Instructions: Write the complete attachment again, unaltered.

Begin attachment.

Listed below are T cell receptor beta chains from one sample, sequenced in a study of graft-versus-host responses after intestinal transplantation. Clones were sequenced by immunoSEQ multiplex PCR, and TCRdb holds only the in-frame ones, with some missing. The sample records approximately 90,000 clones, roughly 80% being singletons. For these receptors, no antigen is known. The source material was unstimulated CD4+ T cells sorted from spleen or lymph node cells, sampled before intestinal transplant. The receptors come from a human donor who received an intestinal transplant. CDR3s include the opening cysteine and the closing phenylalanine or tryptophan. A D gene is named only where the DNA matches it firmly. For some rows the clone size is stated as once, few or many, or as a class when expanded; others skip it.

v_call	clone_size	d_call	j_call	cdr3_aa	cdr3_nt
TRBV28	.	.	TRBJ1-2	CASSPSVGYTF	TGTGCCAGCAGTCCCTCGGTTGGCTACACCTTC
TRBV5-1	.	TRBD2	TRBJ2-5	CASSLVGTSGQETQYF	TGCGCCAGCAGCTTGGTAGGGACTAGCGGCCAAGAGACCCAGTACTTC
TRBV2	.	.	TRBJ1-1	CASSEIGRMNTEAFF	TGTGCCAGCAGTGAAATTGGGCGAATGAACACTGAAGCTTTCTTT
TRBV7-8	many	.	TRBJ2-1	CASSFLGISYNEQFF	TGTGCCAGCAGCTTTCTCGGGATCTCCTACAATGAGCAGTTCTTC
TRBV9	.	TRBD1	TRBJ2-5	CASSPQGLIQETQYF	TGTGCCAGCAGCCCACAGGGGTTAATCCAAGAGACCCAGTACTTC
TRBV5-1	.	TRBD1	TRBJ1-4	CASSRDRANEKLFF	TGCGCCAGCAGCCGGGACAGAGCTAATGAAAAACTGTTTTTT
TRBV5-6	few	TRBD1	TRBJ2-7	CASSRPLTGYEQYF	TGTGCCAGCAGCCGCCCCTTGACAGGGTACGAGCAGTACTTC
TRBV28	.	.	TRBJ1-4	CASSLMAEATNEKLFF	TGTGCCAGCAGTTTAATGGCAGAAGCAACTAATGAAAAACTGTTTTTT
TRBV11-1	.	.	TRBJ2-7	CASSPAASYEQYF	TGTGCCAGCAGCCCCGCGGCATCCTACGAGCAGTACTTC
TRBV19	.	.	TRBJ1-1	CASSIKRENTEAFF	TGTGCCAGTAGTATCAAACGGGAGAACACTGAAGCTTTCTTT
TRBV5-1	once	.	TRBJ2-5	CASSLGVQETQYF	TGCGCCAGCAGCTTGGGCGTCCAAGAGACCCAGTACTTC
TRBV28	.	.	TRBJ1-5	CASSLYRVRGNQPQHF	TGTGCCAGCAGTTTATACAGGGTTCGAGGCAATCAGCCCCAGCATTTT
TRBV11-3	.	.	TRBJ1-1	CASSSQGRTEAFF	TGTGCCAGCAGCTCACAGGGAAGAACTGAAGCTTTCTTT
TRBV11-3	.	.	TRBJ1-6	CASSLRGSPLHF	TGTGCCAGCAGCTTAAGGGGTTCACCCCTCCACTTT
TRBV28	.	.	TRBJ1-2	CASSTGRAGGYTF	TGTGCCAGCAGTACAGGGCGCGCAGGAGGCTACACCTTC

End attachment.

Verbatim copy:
Listed below are T cell receptor beta chains from one sample, sequenced in a study of graft-versus-host responses after intestinal transplantation. Clones were sequenced by immunoSEQ multiplex PCR, and TCRdb holds only the in-frame ones, with some missing. The sample records approximately 90,000 clones, roughly 80% being singletons. For these receptors, no antigen is known. The source material was unstimulated CD4+ T cells sorted from spleen or lymph node cells, sampled before intestinal transplant. The receptors come from a human donor who received an intestinal transplant. CDR3s include the opening cysteine and the closing phenylalanine or tryptophan. A D gene is named only where the DNA matches it firmly. For some rows the clone size is stated as once, few or many, or as a class when expanded; others skip it.

v_call	clone_size	d_call	j_call	cdr3_aa	cdr3_nt
TRBV28	.	.	TRBJ1-2	CASSPSVGYTF	TGTGCCAGCAGTCCCTCGGTTGGCTACACCTTC
TRBV5-1	.	TRBD2	TRBJ2-5	CASSLVGTSGQETQYF	TGCGCCAGCAGCTTGGTAGGGACTAGCGGCCAAGAGACCCAGTACTTC
TRBV2	.	.	TRBJ1-1	CASSEIGRMNTEAFF	TGTGCCAGCAGTGAAATTGGGCGAATGAACACTGAAGCTTTCTTT
TRBV7-8	many	.	TRBJ2-1	CASSFLGISYNEQFF	TGTGCCAGCAGCTTTCTCGGGATCTCCTACAATGAGCAGTTCTTC
TRBV9	.	TRBD1	TRBJ2-5	CASSPQGLIQETQYF	TGTGCCAGCAGCCCACAGGGGTTAATCCAAGAGACCCAGTACTTC
TRBV5-1	.	TRBD1	TRBJ1-4	CASSRDRANEKLFF	TGCGCCAGCAGCCGGGACAGAGCTAATGAAAAACTGTTTTTT
TRBV5-6	few	TRBD1	TRBJ2-7	CASSRPLTGYEQYF	TGTGCCAGCAGCCGCCCCTTGACAGGGTACGAGCAGTACTTC
TRBV28	.	.	TRBJ1-4	CASSLMAEATNEKLFF	TGTGCCAGCAGTTTAATGGCAGAAGCAACTAATGAAAAACTGTTTTTT
TRBV11-1	.	.	TRBJ2-7	CASSPAASYEQYF	TGTGCCAGCAGCCCCGCGGCATCCTACGAGCAGTACTTC
TRBV19	.	.	TRBJ1-1	CASSIKRENTEAFF	TGTGCCAGTAGTATCAAACGGGAGAACACTGAAGCTTTCTTT
TRBV5-1	once	.	TRBJ2-5	CASSLGVQETQYF	TGCGCCAGCAGCTTGGGCGTCCAAGAGACCCAGTACTTC
TRBV28	.	.	TRBJ1-5	CASSLYRVRGNQPQHF	TGTGCCAGCAGTTTATACAGGGTTCGAGGCAATCAGCCCCAGCATTTT
TRBV11-3	.	.	TRBJ1-1	CASSSQGRTEAFF	TGTGCCAGCAGCTCACAGGGAAGAACTGAAGCTTTCTTT
TRBV11-3	.	.	TRBJ1-6	CASSLRGSPLHF	TGTGCCAGCAGCTTAAGGGGTTCACCCCTCCACTTT
TRBV28	.	.	TRBJ1-2	CASSTGRAGGYTF	TGTGCCAGCAGTACAGGGCGCGCAGGAGGCTACACCTTC